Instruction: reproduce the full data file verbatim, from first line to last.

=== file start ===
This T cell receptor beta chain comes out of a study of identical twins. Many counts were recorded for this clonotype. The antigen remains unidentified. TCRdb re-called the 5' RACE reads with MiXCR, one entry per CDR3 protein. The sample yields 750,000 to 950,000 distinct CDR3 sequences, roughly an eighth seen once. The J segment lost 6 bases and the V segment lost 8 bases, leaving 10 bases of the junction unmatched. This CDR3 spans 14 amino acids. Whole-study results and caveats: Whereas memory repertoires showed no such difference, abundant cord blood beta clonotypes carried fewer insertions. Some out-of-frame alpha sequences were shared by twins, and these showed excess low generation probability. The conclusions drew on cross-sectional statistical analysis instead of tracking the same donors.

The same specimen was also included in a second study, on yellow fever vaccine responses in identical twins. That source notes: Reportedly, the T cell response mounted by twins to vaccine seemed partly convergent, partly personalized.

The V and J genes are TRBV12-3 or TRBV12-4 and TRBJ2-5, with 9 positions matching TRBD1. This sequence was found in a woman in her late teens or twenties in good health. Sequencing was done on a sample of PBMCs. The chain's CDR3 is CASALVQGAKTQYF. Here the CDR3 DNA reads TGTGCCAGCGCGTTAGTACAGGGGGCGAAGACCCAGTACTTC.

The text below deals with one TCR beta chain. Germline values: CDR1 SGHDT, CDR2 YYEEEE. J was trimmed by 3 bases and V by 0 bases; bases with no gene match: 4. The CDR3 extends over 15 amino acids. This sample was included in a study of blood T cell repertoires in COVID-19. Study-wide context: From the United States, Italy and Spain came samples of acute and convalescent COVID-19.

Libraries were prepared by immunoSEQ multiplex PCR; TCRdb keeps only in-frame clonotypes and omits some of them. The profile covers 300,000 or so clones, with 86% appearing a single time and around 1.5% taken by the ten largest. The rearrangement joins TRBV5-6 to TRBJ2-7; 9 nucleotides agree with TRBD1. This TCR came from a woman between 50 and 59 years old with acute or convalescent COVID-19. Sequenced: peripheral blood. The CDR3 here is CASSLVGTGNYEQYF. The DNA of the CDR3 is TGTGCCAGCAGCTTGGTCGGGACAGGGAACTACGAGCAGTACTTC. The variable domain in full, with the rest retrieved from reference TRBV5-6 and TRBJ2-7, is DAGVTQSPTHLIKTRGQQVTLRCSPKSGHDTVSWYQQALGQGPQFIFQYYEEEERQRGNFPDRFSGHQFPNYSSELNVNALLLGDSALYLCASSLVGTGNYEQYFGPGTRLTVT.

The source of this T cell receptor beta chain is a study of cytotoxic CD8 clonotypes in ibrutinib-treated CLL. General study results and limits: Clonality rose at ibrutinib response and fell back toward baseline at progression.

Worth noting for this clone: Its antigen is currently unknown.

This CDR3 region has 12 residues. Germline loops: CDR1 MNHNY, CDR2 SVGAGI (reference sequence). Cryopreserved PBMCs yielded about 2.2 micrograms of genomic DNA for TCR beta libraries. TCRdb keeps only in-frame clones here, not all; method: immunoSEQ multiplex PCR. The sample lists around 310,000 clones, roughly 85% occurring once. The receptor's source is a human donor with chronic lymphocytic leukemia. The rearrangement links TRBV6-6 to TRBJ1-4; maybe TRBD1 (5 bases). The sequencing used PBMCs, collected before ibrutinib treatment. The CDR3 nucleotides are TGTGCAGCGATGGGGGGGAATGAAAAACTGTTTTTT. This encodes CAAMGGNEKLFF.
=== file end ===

This T cell receptor beta chain comes out of a study of identical twins. Many counts were recorded for this clonotype. The antigen remains unidentified. TCRdb re-called the 5' RACE reads with MiXCR, one entry per CDR3 protein. The sample yields 750,000 to 950,000 distinct CDR3 sequences, roughly an eighth seen once. The J segment lost 6 bases and the V segment lost 8 bases, leaving 10 bases of the junction unmatched. This CDR3 spans 14 amino acids. Whole-study results and caveats: Whereas memory repertoires showed no such difference, abundant cord blood beta clonotypes carried fewer insertions. Some out-of-frame alpha sequences were shared by twins, and these showed excess low generation probability. The conclusions drew on cross-sectional statistical analysis instead of tracking the same donors.

The same specimen was also included in a second study, on yellow fever vaccine responses in identical twins. That source notes: Reportedly, the T cell response mounted by twins to vaccine seemed partly convergent, partly personalized.

The V and J genes are TRBV12-3 or TRBV12-4 and TRBJ2-5, with 9 positions matching TRBD1. This sequence was found in a woman in her late teens or twenties in good health. Sequencing was done on a sample of PBMCs. The chain's CDR3 is CASALVQGAKTQYF. Here the CDR3 DNA reads TGTGCCAGCGCGTTAGTACAGGGGGCGAAGACCCAGTACTTC.

The text below deals with one TCR beta chain. Germline values: CDR1 SGHDT, CDR2 YYEEEE. J was trimmed by 3 bases and V by 0 bases; bases with no gene match: 4. The CDR3 extends over 15 amino acids. This sample was included in a study of blood T cell repertoires in COVID-19. Study-wide context: From the United States, Italy and Spain came samples of acute and convalescent COVID-19.

Libraries were prepared by immunoSEQ multiplex PCR; TCRdb keeps only in-frame clonotypes and omits some of them. The profile covers 300,000 or so clones, with 86% appearing a single time and around 1.5% taken by the ten largest. The rearrangement joins TRBV5-6 to TRBJ2-7; 9 nucleotides agree with TRBD1. This TCR came from a woman between 50 and 59 years old with acute or convalescent COVID-19. Sequenced: peripheral blood. The CDR3 here is CASSLVGTGNYEQYF. The DNA of the CDR3 is TGTGCCAGCAGCTTGGTCGGGACAGGGAACTACGAGCAGTACTTC. The variable domain in full, with the rest retrieved from reference TRBV5-6 and TRBJ2-7, is DAGVTQSPTHLIKTRGQQVTLRCSPKSGHDTVSWYQQALGQGPQFIFQYYEEEERQRGNFPDRFSGHQFPNYSSELNVNALLLGDSALYLCASSLVGTGNYEQYFGPGTRLTVT.

The source of this T cell receptor beta chain is a study of cytotoxic CD8 clonotypes in ibrutinib-treated CLL. General study results and limits: Clonality rose at ibrutinib response and fell back toward baseline at progression.

Worth noting for this clone: Its antigen is currently unknown.

This CDR3 region has 12 residues. Germline loops: CDR1 MNHNY, CDR2 SVGAGI (reference sequence). Cryopreserved PBMCs yielded about 2.2 micrograms of genomic DNA for TCR beta libraries. TCRdb keeps only in-frame clones here, not all; method: immunoSEQ multiplex PCR. The sample lists around 310,000 clones, roughly 85% occurring once. The receptor's source is a human donor with chronic lymphocytic leukemia. The rearrangement links TRBV6-6 to TRBJ1-4; maybe TRBD1 (5 bases). The sequencing used PBMCs, collected before ibrutinib treatment. The CDR3 nucleotides are TGTGCAGCGATGGGGGGGAATGAAAAACTGTTTTTT. This encodes CAAMGGNEKLFF.